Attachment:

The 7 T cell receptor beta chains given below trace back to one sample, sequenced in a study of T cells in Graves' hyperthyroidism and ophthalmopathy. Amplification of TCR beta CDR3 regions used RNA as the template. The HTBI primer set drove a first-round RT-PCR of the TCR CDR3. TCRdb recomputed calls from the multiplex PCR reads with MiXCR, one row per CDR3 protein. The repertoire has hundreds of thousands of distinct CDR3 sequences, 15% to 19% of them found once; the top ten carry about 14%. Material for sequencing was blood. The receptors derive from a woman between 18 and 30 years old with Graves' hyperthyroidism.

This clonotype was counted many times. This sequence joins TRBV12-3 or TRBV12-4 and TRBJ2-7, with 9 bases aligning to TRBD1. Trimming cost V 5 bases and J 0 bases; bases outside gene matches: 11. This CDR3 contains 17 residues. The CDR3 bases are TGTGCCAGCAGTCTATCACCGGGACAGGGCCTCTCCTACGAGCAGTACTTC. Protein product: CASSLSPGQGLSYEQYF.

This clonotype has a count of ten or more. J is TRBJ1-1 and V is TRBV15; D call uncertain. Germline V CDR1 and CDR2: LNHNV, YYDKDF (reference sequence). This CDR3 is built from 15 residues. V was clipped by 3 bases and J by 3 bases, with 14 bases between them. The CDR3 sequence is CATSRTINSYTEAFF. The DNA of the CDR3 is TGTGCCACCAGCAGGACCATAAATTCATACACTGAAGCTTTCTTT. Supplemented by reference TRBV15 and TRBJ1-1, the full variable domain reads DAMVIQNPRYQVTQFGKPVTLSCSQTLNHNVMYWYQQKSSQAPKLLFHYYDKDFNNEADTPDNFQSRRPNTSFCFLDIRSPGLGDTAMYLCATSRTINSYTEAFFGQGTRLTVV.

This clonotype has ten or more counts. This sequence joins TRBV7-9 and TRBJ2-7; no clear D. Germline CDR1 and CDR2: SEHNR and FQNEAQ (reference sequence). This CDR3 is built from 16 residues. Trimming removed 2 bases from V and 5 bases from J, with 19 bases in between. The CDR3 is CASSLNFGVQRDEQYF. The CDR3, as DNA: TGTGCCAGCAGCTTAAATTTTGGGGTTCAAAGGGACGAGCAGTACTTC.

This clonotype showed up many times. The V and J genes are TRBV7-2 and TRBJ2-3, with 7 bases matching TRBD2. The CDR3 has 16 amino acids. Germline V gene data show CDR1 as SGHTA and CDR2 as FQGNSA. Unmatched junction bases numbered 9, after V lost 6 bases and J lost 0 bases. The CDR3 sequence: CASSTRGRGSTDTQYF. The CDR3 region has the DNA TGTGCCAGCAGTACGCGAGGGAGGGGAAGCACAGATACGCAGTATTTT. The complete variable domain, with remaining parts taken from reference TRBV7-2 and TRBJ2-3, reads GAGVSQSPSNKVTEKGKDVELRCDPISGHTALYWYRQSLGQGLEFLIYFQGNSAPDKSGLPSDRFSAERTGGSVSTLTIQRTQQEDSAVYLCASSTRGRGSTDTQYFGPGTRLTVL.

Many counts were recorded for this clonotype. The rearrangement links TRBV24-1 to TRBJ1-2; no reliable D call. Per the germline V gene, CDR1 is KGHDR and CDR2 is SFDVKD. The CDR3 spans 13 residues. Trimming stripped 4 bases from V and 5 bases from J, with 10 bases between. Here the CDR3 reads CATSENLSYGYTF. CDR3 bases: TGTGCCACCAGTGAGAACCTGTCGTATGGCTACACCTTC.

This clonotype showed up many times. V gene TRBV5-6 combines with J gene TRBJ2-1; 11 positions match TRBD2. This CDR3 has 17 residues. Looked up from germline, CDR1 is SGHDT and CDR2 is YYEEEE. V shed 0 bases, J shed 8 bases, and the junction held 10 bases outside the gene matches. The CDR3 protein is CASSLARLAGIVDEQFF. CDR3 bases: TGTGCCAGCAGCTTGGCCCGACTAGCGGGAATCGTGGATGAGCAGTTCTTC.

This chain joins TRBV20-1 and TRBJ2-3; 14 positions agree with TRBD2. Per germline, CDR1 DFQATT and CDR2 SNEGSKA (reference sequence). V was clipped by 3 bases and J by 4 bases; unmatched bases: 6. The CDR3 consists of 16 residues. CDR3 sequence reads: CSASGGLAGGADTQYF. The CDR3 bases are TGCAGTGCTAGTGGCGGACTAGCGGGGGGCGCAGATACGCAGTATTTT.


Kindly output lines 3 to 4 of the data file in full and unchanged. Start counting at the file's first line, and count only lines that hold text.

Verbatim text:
This clonotype has a count of ten or more. J is TRBJ1-1 and V is TRBV15; D call uncertain. Germline V CDR1 and CDR2: LNHNV, YYDKDF (reference sequence). This CDR3 is built from 15 residues. V was clipped by 3 bases and J by 3 bases, with 14 bases between them. The CDR3 sequence is CATSRTINSYTEAFF. The DNA of the CDR3 is TGTGCCACCAGCAGGACCATAAATTCATACACTGAAGCTTTCTTT. Supplemented by reference TRBV15 and TRBJ1-1, the full variable domain reads DAMVIQNPRYQVTQFGKPVTLSCSQTLNHNVMYWYQQKSSQAPKLLFHYYDKDFNNEADTPDNFQSRRPNTSFCFLDIRSPGLGDTAMYLCATSRTINSYTEAFFGQGTRLTVV.

This clonotype has ten or more counts. This sequence joins TRBV7-9 and TRBJ2-7; no clear D. Germline CDR1 and CDR2: SEHNR and FQNEAQ (reference sequence). This CDR3 is built from 16 residues. Trimming removed 2 bases from V and 5 bases from J, with 19 bases in between. The CDR3 is CASSLNFGVQRDEQYF. The CDR3, as DNA: TGTGCCAGCAGCTTAAATTTTGGGGTTCAAAGGGACGAGCAGTACTTC.